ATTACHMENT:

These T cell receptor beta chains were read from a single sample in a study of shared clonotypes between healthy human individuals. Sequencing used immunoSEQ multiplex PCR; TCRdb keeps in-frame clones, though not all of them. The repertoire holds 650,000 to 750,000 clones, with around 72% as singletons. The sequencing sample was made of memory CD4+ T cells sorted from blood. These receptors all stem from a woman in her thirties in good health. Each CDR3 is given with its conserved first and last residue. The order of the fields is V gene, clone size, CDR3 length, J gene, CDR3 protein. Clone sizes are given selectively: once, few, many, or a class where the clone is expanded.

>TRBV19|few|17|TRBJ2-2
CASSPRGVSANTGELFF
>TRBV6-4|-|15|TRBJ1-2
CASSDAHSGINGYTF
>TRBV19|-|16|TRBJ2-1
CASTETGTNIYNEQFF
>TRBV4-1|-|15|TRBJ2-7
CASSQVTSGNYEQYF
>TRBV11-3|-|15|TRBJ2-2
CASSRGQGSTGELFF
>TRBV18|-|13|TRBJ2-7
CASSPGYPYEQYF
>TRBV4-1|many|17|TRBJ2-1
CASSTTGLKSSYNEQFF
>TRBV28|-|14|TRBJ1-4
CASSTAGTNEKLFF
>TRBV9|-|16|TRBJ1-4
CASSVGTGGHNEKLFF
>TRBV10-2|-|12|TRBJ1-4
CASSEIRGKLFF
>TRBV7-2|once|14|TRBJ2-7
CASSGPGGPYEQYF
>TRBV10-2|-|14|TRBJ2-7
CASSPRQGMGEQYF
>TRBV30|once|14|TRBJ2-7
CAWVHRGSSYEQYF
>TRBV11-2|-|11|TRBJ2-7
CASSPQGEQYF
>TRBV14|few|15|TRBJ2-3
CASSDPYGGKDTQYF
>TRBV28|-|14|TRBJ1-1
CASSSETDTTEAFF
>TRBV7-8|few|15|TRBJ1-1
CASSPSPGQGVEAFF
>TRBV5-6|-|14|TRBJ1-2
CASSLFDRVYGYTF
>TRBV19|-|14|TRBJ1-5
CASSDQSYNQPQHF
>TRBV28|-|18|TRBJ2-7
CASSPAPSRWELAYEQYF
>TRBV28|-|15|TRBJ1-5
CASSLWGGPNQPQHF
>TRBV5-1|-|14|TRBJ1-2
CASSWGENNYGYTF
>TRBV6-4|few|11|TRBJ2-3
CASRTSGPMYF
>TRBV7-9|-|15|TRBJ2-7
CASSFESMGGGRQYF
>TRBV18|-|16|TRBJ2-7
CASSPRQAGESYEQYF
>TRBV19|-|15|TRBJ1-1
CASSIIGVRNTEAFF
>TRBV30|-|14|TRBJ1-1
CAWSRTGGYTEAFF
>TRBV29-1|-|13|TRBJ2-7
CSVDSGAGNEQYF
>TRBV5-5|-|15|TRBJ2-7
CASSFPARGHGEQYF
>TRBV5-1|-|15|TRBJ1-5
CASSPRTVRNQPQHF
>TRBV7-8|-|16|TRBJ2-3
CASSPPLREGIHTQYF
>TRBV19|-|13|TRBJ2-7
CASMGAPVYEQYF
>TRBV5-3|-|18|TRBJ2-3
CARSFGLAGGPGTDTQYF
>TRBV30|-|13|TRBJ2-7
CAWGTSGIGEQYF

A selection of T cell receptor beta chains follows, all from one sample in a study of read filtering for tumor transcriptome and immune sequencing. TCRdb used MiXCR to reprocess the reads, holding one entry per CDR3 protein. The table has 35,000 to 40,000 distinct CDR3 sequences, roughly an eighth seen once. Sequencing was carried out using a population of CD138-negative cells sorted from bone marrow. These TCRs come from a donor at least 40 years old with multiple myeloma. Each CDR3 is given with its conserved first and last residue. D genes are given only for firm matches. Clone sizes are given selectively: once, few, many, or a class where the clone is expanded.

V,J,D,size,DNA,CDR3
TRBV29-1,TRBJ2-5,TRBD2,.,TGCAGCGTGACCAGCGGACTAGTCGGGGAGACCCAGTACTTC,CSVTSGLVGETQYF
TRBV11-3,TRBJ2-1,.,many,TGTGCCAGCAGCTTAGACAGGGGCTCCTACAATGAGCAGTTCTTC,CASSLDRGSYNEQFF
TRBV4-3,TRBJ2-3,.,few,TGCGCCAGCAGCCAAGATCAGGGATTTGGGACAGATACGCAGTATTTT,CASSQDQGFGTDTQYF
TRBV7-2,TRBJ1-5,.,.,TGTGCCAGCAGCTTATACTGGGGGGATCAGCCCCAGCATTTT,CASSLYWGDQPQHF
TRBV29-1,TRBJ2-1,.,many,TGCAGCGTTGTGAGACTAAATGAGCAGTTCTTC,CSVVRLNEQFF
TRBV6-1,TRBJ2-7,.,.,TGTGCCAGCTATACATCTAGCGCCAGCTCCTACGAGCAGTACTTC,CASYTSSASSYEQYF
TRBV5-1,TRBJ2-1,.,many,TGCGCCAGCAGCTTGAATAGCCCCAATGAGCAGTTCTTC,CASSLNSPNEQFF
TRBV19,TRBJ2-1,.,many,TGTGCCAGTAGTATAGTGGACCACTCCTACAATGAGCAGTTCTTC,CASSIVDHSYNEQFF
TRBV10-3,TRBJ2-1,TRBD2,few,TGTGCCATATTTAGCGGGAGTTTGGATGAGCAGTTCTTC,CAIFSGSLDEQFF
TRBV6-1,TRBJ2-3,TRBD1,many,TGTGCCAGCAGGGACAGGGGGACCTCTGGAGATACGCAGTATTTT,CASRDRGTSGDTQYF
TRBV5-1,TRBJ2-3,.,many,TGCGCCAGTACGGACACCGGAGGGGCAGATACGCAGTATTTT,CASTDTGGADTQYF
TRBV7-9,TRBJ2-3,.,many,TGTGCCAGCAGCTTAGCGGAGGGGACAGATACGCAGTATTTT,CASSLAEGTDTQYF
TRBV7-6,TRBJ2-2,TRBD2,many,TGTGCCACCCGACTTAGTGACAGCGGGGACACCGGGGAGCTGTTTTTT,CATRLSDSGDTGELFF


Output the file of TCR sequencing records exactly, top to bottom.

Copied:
These T cell receptor beta chains were read from a single sample in a study of shared clonotypes between healthy human individuals. Sequencing used immunoSEQ multiplex PCR; TCRdb keeps in-frame clones, though not all of them. The repertoire holds 650,000 to 750,000 clones, with around 72% as singletons. The sequencing sample was made of memory CD4+ T cells sorted from blood. These receptors all stem from a woman in her thirties in good health. Each CDR3 is given with its conserved first and last residue. The order of the fields is V gene, clone size, CDR3 length, J gene, CDR3 protein. Clone sizes are given selectively: once, few, many, or a class where the clone is expanded.

>TRBV19|few|17|TRBJ2-2
CASSPRGVSANTGELFF
>TRBV6-4|-|15|TRBJ1-2
CASSDAHSGINGYTF
>TRBV19|-|16|TRBJ2-1
CASTETGTNIYNEQFF
>TRBV4-1|-|15|TRBJ2-7
CASSQVTSGNYEQYF
>TRBV11-3|-|15|TRBJ2-2
CASSRGQGSTGELFF
>TRBV18|-|13|TRBJ2-7
CASSPGYPYEQYF
>TRBV4-1|many|17|TRBJ2-1
CASSTTGLKSSYNEQFF
>TRBV28|-|14|TRBJ1-4
CASSTAGTNEKLFF
>TRBV9|-|16|TRBJ1-4
CASSVGTGGHNEKLFF
>TRBV10-2|-|12|TRBJ1-4
CASSEIRGKLFF
>TRBV7-2|once|14|TRBJ2-7
CASSGPGGPYEQYF
>TRBV10-2|-|14|TRBJ2-7
CASSPRQGMGEQYF
>TRBV30|once|14|TRBJ2-7
CAWVHRGSSYEQYF
>TRBV11-2|-|11|TRBJ2-7
CASSPQGEQYF
>TRBV14|few|15|TRBJ2-3
CASSDPYGGKDTQYF
>TRBV28|-|14|TRBJ1-1
CASSSETDTTEAFF
>TRBV7-8|few|15|TRBJ1-1
CASSPSPGQGVEAFF
>TRBV5-6|-|14|TRBJ1-2
CASSLFDRVYGYTF
>TRBV19|-|14|TRBJ1-5
CASSDQSYNQPQHF
>TRBV28|-|18|TRBJ2-7
CASSPAPSRWELAYEQYF
>TRBV28|-|15|TRBJ1-5
CASSLWGGPNQPQHF
>TRBV5-1|-|14|TRBJ1-2
CASSWGENNYGYTF
>TRBV6-4|few|11|TRBJ2-3
CASRTSGPMYF
>TRBV7-9|-|15|TRBJ2-7
CASSFESMGGGRQYF
>TRBV18|-|16|TRBJ2-7
CASSPRQAGESYEQYF
>TRBV19|-|15|TRBJ1-1
CASSIIGVRNTEAFF
>TRBV30|-|14|TRBJ1-1
CAWSRTGGYTEAFF
>TRBV29-1|-|13|TRBJ2-7
CSVDSGAGNEQYF
>TRBV5-5|-|15|TRBJ2-7
CASSFPARGHGEQYF
>TRBV5-1|-|15|TRBJ1-5
CASSPRTVRNQPQHF
>TRBV7-8|-|16|TRBJ2-3
CASSPPLREGIHTQYF
>TRBV19|-|13|TRBJ2-7
CASMGAPVYEQYF
>TRBV5-3|-|18|TRBJ2-3
CARSFGLAGGPGTDTQYF
>TRBV30|-|13|TRBJ2-7
CAWGTSGIGEQYF

A selection of T cell receptor beta chains follows, all from one sample in a study of read filtering for tumor transcriptome and immune sequencing. TCRdb used MiXCR to reprocess the reads, holding one entry per CDR3 protein. The table has 35,000 to 40,000 distinct CDR3 sequences, roughly an eighth seen once. Sequencing was carried out using a population of CD138-negative cells sorted from bone marrow. These TCRs come from a donor at least 40 years old with multiple myeloma. Each CDR3 is given with its conserved first and last residue. D genes are given only for firm matches. Clone sizes are given selectively: once, few, many, or a class where the clone is expanded.

V,J,D,size,DNA,CDR3
TRBV29-1,TRBJ2-5,TRBD2,.,TGCAGCGTGACCAGCGGACTAGTCGGGGAGACCCAGTACTTC,CSVTSGLVGETQYF
TRBV11-3,TRBJ2-1,.,many,TGTGCCAGCAGCTTAGACAGGGGCTCCTACAATGAGCAGTTCTTC,CASSLDRGSYNEQFF
TRBV4-3,TRBJ2-3,.,few,TGCGCCAGCAGCCAAGATCAGGGATTTGGGACAGATACGCAGTATTTT,CASSQDQGFGTDTQYF
TRBV7-2,TRBJ1-5,.,.,TGTGCCAGCAGCTTATACTGGGGGGATCAGCCCCAGCATTTT,CASSLYWGDQPQHF
TRBV29-1,TRBJ2-1,.,many,TGCAGCGTTGTGAGACTAAATGAGCAGTTCTTC,CSVVRLNEQFF
TRBV6-1,TRBJ2-7,.,.,TGTGCCAGCTATACATCTAGCGCCAGCTCCTACGAGCAGTACTTC,CASYTSSASSYEQYF
TRBV5-1,TRBJ2-1,.,many,TGCGCCAGCAGCTTGAATAGCCCCAATGAGCAGTTCTTC,CASSLNSPNEQFF
TRBV19,TRBJ2-1,.,many,TGTGCCAGTAGTATAGTGGACCACTCCTACAATGAGCAGTTCTTC,CASSIVDHSYNEQFF
TRBV10-3,TRBJ2-1,TRBD2,few,TGTGCCATATTTAGCGGGAGTTTGGATGAGCAGTTCTTC,CAIFSGSLDEQFF
TRBV6-1,TRBJ2-3,TRBD1,many,TGTGCCAGCAGGGACAGGGGGACCTCTGGAGATACGCAGTATTTT,CASRDRGTSGDTQYF
TRBV5-1,TRBJ2-3,.,many,TGCGCCAGTACGGACACCGGAGGGGCAGATACGCAGTATTTT,CASTDTGGADTQYF
TRBV7-9,TRBJ2-3,.,many,TGTGCCAGCAGCTTAGCGGAGGGGACAGATACGCAGTATTTT,CASSLAEGTDTQYF
TRBV7-6,TRBJ2-2,TRBD2,many,TGTGCCACCCGACTTAGTGACAGCGGGGACACCGGGGAGCTGTTTTTT,CATRLSDSGDTGELFF